Tuesday, June 10, 2008

Tough Times For Losantos

Continuing to delve into the very murky and slimy waters around Libertad Digital, it’s worth taking a look at the slight legal difficulties facing LD’s propagandist in chief, Federico Jiménez Losantos. Last week saw the final hearing in the case brought against him by Alberto Ruiz Gallardón concerning claims by Losantos that the Mayor of Madrid was not interested in knowing what happened with the Madrid train bombings. This case is awaiting sentence but it did not go well at all for Losantos, who claimed that his remarks about Gallardón were covered by freedom of expression. What really went wrong in the case for the defence was that the star witnesses did more to sink Losantos than to help him. Esperanza Aguirre, Ángel Acebes and Eduardo Zaplana were called as witnesses for the defence, but their party loyalty prevailed as they spurned the public invitation to damage Gallardón. Leaving Losantos to fight his own corner with the assistance of his good friend Pedro J Ramirez, director of El Mundo.

Much as I detest Losantos, I don’t really like cases such as this one, based as they are on laws to defend the powerful. Such laws almost always end up being used against genuinely fair comment too and politicians like Gallardón are big enough to look after themselves. The insults that Losantos dedicated to Pilar Manjon, who heads the main victims association for the Madrid bombings, were much worse than anything he said about Gallardón yet that case was not even allowed to proceed. The real significance of the apparent betrayal by witnesses such as Aguirre or Acebes is in what it represents for the conspiracy theories around the Madrid bombings. Their refusal to back Losantos sent the signal that they have now jumped off the conspiracy bandwagon, and that the PP is no longer interested in using the bombings as an instrument of political opposition. This was always going to happen, the interests behind the conspiracy theories were a mixture of the commercial and the political; the political aim being to shore up the PP following the shock of their election defeat in the aftermath of the bombings. The general election in March this year finally brought home to the least deranged sectors of this movement what had long been apparent to everyone else. The removal from power of the PP in 2004 was not a coup d’etat resulting from an evil alliance of ETA, Zapatero and foreign powers, it was simply a result of the number of votes cast and sections of the PP finally seem willing to accept that.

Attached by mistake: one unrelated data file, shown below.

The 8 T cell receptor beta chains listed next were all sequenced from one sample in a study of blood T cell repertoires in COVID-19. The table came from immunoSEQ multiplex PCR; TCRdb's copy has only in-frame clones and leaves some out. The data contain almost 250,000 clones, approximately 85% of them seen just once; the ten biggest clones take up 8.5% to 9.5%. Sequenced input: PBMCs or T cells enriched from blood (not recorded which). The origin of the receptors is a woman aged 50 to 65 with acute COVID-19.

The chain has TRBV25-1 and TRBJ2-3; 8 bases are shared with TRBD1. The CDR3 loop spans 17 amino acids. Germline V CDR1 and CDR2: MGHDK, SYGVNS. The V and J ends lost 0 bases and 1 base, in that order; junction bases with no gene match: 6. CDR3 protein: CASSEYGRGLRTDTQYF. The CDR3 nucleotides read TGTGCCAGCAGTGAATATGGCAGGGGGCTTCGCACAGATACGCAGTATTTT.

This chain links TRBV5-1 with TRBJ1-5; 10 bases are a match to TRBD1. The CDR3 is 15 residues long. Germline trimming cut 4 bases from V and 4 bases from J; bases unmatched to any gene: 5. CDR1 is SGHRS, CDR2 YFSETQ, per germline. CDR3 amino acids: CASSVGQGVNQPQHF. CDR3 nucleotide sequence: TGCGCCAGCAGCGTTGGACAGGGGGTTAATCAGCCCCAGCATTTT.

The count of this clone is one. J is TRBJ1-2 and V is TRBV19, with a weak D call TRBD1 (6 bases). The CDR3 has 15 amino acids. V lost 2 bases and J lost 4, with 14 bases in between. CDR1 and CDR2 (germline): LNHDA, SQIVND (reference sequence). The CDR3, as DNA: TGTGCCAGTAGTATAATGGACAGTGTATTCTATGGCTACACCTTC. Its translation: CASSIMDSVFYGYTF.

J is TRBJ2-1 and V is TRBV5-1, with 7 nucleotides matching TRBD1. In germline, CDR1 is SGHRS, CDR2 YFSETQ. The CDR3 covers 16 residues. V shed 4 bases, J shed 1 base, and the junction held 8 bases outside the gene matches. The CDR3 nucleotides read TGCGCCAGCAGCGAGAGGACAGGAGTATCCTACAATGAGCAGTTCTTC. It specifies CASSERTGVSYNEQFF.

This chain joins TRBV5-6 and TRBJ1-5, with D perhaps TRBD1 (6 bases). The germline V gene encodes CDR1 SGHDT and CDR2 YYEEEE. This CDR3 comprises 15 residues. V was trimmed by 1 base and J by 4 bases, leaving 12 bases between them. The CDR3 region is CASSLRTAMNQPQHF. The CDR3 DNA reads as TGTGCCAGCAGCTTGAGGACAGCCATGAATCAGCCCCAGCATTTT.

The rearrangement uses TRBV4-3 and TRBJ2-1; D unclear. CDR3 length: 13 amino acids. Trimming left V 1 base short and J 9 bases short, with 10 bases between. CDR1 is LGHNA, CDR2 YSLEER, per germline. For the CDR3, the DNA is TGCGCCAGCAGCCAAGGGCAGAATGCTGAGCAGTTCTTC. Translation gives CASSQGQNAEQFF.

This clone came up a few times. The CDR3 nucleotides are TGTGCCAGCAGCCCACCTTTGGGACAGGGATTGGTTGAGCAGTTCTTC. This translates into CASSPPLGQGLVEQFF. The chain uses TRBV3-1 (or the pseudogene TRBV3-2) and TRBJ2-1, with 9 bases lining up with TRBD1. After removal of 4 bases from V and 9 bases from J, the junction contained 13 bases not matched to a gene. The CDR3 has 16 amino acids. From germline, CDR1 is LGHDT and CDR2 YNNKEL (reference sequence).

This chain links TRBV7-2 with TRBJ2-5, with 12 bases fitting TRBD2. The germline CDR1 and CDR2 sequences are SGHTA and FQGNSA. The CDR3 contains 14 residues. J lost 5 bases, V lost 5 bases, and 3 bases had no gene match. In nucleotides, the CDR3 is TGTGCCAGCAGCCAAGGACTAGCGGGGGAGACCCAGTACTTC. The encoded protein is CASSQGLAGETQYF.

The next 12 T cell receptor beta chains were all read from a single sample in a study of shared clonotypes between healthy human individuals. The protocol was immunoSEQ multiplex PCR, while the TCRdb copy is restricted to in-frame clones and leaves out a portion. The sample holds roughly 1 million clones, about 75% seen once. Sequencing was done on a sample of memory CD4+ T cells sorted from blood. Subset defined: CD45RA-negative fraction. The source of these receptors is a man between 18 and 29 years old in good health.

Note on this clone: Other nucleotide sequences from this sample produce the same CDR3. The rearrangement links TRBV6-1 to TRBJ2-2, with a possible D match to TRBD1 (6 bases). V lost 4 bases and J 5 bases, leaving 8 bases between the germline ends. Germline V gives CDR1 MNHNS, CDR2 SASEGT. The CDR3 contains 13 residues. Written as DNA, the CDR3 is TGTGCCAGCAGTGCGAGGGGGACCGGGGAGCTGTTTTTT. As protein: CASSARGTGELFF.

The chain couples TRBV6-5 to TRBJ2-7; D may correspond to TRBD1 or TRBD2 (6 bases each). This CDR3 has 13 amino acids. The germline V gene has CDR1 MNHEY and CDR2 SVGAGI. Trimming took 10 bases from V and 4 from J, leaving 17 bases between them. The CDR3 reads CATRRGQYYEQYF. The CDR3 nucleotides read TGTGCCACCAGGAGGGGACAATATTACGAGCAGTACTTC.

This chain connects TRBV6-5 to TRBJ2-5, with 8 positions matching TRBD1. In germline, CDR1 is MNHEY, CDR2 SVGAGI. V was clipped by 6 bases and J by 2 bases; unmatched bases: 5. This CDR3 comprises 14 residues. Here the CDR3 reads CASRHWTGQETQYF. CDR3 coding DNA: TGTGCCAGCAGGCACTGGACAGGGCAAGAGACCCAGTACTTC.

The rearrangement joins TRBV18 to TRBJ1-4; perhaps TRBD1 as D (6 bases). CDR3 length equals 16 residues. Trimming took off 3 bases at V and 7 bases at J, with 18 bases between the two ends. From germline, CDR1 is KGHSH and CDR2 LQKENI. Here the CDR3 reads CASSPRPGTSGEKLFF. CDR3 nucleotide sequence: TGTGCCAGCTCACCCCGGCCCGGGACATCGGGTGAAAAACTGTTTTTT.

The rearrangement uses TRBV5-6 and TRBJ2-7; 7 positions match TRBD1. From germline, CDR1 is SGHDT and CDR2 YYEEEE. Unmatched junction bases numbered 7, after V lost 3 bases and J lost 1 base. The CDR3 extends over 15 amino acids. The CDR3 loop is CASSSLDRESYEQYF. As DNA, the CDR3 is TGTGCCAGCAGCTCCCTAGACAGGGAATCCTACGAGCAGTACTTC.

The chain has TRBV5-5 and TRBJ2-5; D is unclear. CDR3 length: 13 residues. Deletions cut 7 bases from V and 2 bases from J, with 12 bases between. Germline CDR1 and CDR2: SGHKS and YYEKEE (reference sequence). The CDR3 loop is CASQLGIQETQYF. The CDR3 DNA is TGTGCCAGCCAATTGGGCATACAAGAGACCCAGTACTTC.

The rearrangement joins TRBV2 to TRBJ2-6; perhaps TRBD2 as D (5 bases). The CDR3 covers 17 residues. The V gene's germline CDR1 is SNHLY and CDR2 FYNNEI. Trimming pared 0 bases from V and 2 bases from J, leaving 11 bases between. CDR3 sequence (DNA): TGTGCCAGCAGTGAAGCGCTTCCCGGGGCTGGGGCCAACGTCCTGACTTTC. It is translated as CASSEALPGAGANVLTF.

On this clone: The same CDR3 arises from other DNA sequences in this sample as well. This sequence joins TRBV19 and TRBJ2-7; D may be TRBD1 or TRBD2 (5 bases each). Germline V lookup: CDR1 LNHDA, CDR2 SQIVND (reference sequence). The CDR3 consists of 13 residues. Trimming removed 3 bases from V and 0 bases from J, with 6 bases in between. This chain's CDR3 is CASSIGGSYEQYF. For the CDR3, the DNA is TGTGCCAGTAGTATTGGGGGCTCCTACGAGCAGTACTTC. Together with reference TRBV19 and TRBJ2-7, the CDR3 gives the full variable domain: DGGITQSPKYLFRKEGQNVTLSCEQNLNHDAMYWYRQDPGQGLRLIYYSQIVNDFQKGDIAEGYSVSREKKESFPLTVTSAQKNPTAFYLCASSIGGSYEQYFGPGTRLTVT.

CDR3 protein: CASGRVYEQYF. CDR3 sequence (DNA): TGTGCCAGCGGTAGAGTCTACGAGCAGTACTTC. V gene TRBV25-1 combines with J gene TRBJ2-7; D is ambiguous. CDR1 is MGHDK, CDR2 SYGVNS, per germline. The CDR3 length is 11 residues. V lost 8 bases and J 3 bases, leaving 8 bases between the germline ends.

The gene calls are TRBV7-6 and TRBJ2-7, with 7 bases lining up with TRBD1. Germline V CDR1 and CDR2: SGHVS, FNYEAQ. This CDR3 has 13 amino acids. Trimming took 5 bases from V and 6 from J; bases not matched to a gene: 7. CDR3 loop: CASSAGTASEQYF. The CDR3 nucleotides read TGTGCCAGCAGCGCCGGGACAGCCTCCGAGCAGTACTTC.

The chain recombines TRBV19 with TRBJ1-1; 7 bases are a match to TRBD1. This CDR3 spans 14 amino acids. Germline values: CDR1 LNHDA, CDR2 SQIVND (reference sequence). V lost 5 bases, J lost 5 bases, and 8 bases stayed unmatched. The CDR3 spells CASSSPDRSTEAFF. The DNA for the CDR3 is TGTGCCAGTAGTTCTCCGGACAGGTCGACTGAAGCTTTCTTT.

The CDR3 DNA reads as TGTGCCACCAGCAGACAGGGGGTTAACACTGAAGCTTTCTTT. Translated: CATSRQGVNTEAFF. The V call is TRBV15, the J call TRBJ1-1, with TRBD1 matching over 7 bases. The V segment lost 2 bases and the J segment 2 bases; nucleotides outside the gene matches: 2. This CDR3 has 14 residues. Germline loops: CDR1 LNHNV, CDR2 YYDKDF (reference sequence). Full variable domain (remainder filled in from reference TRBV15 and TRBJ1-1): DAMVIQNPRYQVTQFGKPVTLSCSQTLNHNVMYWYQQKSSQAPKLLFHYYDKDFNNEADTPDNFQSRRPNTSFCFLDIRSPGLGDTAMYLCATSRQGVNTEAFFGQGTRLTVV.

The Gallardón case is far from being the end of the legal troubles facing Losantos. Due to start last week, but postponed, was the case brought against him by one of the police trade unions concerning the allegations made by Losantos against their members. I’m not generally the number one defender of the police, but I recognise that when people have risked their lives deactivating unexploded bombs or have worked long shifts dealing with the awful carnage caused by the bombings there is something terribly wrong in them being accused of fabricating evidence and conspiring to hide the “truth” about the bombings. In some ways this case could be much more revealing than the Gallardón one, Losantos should be required to justify the lies and inventions behind the conspiracy theories. Probably he will go for the “I was just repeating what I read in El Mundo” defence, he’s not usually as brave in court as he is on the radio.

As if all of this wasn’t enough, coming up on the horizon will be the case brought against Losantos and other colleagues on the COPE radio station concerning their accusations that Luis Montes and other doctors in the Severo Ochoa hospital in Leganés deliberately killed terminally ill patients. Another case that he thoroughly deserves to lose, if it gets to trial. Funnily enough today sees the beginning of the boric acid trial, that most absurd of all possible monuments to the conspiracy theorists and judicial timewasting; and proof that legal outcomes depend more than anything on getting your case into the hands of the right judge.


5 comments:

federico, no estás solo said...

Jimenéz Losantos tiene muchísimos oyentes y seguidores............

Tom said...

Ah, bless. You've got your own troll!

Graeme said...

Indeed, isn't it sweet. At least this way Fede should have help in paying his legal bills.

elpensador1987 said...

Federico Jiménez Losantos es de los pocos periodistas independientes que hay en España. Dice las verdades, y las verdades duelen. Mucha gente se lo quiere cargar, pero él se crece ante las adversidades y seguirá dando caña a todos los poderosos que no cumplan con su palabra y seguirá luchando por lo que cree.

Graeme said...

Anothe volunteer for the cause. The one thing we can say with absolute certainty is that none of Losantos' legal problems are the result of him telling the truth. He's completely innocent on that charge.